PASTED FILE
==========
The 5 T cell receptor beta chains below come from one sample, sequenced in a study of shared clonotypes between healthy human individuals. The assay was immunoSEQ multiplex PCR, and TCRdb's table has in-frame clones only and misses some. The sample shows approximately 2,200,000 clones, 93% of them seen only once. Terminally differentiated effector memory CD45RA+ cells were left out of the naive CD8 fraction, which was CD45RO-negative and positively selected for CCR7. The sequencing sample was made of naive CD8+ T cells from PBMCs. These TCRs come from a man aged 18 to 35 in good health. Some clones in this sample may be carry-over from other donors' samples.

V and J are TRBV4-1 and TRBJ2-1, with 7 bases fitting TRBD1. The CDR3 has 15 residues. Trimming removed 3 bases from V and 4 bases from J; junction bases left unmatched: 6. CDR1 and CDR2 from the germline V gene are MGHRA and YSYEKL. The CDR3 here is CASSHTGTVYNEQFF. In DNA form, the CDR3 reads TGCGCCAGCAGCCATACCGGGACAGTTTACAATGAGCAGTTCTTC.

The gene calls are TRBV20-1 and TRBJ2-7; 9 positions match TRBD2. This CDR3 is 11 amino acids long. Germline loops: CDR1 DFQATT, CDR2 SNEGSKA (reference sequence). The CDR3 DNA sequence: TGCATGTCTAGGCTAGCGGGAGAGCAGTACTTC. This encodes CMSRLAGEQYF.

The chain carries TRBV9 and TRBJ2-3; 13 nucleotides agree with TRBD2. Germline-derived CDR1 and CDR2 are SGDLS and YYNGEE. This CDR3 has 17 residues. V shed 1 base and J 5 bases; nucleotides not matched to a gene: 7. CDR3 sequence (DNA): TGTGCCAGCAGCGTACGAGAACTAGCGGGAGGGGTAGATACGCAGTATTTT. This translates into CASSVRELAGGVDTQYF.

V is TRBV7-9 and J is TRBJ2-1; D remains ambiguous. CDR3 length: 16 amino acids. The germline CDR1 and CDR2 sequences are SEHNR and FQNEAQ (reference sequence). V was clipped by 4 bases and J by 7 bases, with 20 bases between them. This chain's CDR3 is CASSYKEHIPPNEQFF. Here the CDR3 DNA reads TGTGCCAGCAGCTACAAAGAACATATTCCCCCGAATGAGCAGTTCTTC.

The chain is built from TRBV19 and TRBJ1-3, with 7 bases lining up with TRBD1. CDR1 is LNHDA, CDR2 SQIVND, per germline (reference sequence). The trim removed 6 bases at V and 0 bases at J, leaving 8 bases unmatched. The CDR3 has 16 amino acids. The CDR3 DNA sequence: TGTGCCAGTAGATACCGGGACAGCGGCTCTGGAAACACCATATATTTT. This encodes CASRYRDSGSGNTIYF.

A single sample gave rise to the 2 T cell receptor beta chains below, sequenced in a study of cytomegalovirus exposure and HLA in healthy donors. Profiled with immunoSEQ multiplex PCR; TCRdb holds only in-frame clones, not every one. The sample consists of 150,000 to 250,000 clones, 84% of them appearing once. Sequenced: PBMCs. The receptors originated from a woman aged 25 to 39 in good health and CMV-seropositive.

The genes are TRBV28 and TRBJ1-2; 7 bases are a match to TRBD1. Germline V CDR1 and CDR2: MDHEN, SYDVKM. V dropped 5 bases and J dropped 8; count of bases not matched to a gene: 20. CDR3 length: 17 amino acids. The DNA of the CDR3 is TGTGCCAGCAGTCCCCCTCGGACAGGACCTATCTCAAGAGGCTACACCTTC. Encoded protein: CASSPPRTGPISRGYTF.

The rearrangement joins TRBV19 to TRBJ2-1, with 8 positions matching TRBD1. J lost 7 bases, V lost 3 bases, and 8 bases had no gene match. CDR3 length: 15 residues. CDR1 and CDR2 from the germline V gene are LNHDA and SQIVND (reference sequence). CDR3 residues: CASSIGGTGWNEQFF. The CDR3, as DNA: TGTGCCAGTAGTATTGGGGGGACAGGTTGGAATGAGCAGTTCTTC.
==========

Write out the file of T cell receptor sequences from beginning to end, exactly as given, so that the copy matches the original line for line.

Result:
The 5 T cell receptor beta chains below come from one sample, sequenced in a study of shared clonotypes between healthy human individuals. The assay was immunoSEQ multiplex PCR, and TCRdb's table has in-frame clones only and misses some. The sample shows approximately 2,200,000 clones, 93% of them seen only once. Terminally differentiated effector memory CD45RA+ cells were left out of the naive CD8 fraction, which was CD45RO-negative and positively selected for CCR7. The sequencing sample was made of naive CD8+ T cells from PBMCs. These TCRs come from a man aged 18 to 35 in good health. Some clones in this sample may be carry-over from other donors' samples.

V and J are TRBV4-1 and TRBJ2-1, with 7 bases fitting TRBD1. The CDR3 has 15 residues. Trimming removed 3 bases from V and 4 bases from J; junction bases left unmatched: 6. CDR1 and CDR2 from the germline V gene are MGHRA and YSYEKL. The CDR3 here is CASSHTGTVYNEQFF. In DNA form, the CDR3 reads TGCGCCAGCAGCCATACCGGGACAGTTTACAATGAGCAGTTCTTC.

The gene calls are TRBV20-1 and TRBJ2-7; 9 positions match TRBD2. This CDR3 is 11 amino acids long. Germline loops: CDR1 DFQATT, CDR2 SNEGSKA (reference sequence). The CDR3 DNA sequence: TGCATGTCTAGGCTAGCGGGAGAGCAGTACTTC. This encodes CMSRLAGEQYF.

The chain carries TRBV9 and TRBJ2-3; 13 nucleotides agree with TRBD2. Germline-derived CDR1 and CDR2 are SGDLS and YYNGEE. This CDR3 has 17 residues. V shed 1 base and J 5 bases; nucleotides not matched to a gene: 7. CDR3 sequence (DNA): TGTGCCAGCAGCGTACGAGAACTAGCGGGAGGGGTAGATACGCAGTATTTT. This translates into CASSVRELAGGVDTQYF.

V is TRBV7-9 and J is TRBJ2-1; D remains ambiguous. CDR3 length: 16 amino acids. The germline CDR1 and CDR2 sequences are SEHNR and FQNEAQ (reference sequence). V was clipped by 4 bases and J by 7 bases, with 20 bases between them. This chain's CDR3 is CASSYKEHIPPNEQFF. Here the CDR3 DNA reads TGTGCCAGCAGCTACAAAGAACATATTCCCCCGAATGAGCAGTTCTTC.

The chain is built from TRBV19 and TRBJ1-3, with 7 bases lining up with TRBD1. CDR1 is LNHDA, CDR2 SQIVND, per germline (reference sequence). The trim removed 6 bases at V and 0 bases at J, leaving 8 bases unmatched. The CDR3 has 16 amino acids. The CDR3 DNA sequence: TGTGCCAGTAGATACCGGGACAGCGGCTCTGGAAACACCATATATTTT. This encodes CASRYRDSGSGNTIYF.

A single sample gave rise to the 2 T cell receptor beta chains below, sequenced in a study of cytomegalovirus exposure and HLA in healthy donors. Profiled with immunoSEQ multiplex PCR; TCRdb holds only in-frame clones, not every one. The sample consists of 150,000 to 250,000 clones, 84% of them appearing once. Sequenced: PBMCs. The receptors originated from a woman aged 25 to 39 in good health and CMV-seropositive.

The genes are TRBV28 and TRBJ1-2; 7 bases are a match to TRBD1. Germline V CDR1 and CDR2: MDHEN, SYDVKM. V dropped 5 bases and J dropped 8; count of bases not matched to a gene: 20. CDR3 length: 17 amino acids. The DNA of the CDR3 is TGTGCCAGCAGTCCCCCTCGGACAGGACCTATCTCAAGAGGCTACACCTTC. Encoded protein: CASSPPRTGPISRGYTF.

The rearrangement joins TRBV19 to TRBJ2-1, with 8 positions matching TRBD1. J lost 7 bases, V lost 3 bases, and 8 bases had no gene match. CDR3 length: 15 residues. CDR1 and CDR2 from the germline V gene are LNHDA and SQIVND (reference sequence). CDR3 residues: CASSIGGTGWNEQFF. The CDR3, as DNA: TGTGCCAGTAGTATTGGGGGGACAGGTTGGAATGAGCAGTTCTTC.